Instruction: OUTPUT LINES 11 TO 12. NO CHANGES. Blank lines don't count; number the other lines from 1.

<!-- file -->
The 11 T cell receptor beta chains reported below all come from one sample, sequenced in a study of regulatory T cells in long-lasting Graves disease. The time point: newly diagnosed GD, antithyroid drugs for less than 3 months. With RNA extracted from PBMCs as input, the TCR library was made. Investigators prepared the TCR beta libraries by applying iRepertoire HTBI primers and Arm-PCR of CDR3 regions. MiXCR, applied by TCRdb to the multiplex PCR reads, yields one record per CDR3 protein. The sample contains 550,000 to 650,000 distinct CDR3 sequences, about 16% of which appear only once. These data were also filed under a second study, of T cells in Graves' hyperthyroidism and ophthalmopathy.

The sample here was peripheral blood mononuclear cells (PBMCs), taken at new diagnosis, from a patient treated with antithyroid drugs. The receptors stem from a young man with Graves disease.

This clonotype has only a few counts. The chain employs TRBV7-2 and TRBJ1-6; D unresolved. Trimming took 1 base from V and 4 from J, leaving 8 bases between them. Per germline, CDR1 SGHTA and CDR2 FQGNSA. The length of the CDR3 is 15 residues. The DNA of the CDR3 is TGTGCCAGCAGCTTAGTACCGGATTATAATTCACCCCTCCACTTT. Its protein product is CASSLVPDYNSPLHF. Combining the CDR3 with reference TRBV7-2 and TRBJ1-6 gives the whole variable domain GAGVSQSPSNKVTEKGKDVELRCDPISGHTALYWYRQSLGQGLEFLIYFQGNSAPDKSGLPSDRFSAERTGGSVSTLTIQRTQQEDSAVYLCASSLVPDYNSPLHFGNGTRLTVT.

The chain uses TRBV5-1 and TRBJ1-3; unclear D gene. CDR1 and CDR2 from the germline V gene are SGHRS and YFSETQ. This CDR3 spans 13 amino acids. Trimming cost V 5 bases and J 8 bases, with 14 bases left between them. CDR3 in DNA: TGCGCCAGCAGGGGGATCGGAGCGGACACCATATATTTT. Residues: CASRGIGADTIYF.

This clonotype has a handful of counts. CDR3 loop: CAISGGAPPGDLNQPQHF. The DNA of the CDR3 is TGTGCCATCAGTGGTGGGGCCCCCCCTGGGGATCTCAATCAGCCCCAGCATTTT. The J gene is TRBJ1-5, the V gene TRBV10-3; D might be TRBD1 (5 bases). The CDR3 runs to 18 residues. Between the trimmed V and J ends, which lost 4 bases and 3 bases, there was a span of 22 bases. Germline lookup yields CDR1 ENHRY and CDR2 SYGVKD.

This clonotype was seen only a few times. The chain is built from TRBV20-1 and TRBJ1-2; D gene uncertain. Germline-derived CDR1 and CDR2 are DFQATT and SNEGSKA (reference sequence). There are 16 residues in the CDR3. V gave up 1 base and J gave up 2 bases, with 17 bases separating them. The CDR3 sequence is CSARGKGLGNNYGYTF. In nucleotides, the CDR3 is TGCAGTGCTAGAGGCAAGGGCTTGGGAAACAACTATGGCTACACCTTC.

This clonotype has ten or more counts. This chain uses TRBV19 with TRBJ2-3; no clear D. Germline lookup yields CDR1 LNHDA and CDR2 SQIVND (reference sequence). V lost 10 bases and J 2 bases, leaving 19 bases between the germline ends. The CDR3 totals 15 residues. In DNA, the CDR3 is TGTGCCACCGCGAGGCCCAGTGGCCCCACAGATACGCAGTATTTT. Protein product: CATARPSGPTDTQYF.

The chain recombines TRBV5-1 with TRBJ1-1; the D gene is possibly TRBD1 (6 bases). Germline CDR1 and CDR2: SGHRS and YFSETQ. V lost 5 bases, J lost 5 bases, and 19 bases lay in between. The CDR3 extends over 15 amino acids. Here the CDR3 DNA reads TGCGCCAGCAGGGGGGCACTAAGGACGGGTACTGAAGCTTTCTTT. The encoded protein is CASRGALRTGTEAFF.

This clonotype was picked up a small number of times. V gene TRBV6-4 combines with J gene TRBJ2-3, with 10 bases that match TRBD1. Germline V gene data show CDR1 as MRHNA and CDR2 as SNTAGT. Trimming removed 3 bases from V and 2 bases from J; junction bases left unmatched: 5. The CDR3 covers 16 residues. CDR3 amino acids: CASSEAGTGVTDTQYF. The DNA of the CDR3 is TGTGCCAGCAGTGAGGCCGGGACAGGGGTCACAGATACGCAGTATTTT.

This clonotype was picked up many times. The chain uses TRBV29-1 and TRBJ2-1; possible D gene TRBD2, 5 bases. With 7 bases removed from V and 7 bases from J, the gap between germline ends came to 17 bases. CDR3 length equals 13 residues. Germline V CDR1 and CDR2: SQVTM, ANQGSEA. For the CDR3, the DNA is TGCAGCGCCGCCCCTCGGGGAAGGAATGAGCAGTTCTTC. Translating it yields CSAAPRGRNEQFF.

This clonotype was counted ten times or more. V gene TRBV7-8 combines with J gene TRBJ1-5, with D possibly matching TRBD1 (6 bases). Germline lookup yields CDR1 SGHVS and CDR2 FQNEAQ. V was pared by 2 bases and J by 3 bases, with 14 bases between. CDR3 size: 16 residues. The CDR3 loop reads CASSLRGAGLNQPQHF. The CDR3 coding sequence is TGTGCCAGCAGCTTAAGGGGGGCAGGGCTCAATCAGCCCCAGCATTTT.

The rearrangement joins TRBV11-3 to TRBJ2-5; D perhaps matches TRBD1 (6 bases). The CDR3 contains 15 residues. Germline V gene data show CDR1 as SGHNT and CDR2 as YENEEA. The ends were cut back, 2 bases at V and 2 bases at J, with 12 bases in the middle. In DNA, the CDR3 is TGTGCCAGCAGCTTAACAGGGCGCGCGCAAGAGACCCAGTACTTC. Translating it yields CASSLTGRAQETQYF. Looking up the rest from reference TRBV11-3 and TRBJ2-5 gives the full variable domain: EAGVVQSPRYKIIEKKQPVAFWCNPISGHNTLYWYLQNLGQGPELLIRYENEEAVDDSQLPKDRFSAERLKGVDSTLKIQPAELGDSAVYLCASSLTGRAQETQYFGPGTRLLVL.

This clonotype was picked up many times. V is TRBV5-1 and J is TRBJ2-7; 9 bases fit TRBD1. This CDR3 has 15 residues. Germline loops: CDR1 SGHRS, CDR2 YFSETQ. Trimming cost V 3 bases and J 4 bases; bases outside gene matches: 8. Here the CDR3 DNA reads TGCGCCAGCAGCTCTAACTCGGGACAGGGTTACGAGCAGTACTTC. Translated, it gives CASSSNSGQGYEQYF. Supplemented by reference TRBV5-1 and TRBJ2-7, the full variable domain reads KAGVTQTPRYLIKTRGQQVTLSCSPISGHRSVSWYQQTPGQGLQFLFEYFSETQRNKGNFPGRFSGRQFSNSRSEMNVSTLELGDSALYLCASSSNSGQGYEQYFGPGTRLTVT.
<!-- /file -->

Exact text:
This clonotype was counted ten times or more. V gene TRBV7-8 combines with J gene TRBJ1-5, with D possibly matching TRBD1 (6 bases). Germline lookup yields CDR1 SGHVS and CDR2 FQNEAQ. V was pared by 2 bases and J by 3 bases, with 14 bases between. CDR3 size: 16 residues. The CDR3 loop reads CASSLRGAGLNQPQHF. The CDR3 coding sequence is TGTGCCAGCAGCTTAAGGGGGGCAGGGCTCAATCAGCCCCAGCATTTT.

The rearrangement joins TRBV11-3 to TRBJ2-5; D perhaps matches TRBD1 (6 bases). The CDR3 contains 15 residues. Germline V gene data show CDR1 as SGHNT and CDR2 as YENEEA. The ends were cut back, 2 bases at V and 2 bases at J, with 12 bases in the middle. In DNA, the CDR3 is TGTGCCAGCAGCTTAACAGGGCGCGCGCAAGAGACCCAGTACTTC. Translating it yields CASSLTGRAQETQYF. Looking up the rest from reference TRBV11-3 and TRBJ2-5 gives the full variable domain: EAGVVQSPRYKIIEKKQPVAFWCNPISGHNTLYWYLQNLGQGPELLIRYENEEAVDDSQLPKDRFSAERLKGVDSTLKIQPAELGDSAVYLCASSLTGRAQETQYFGPGTRLLVL.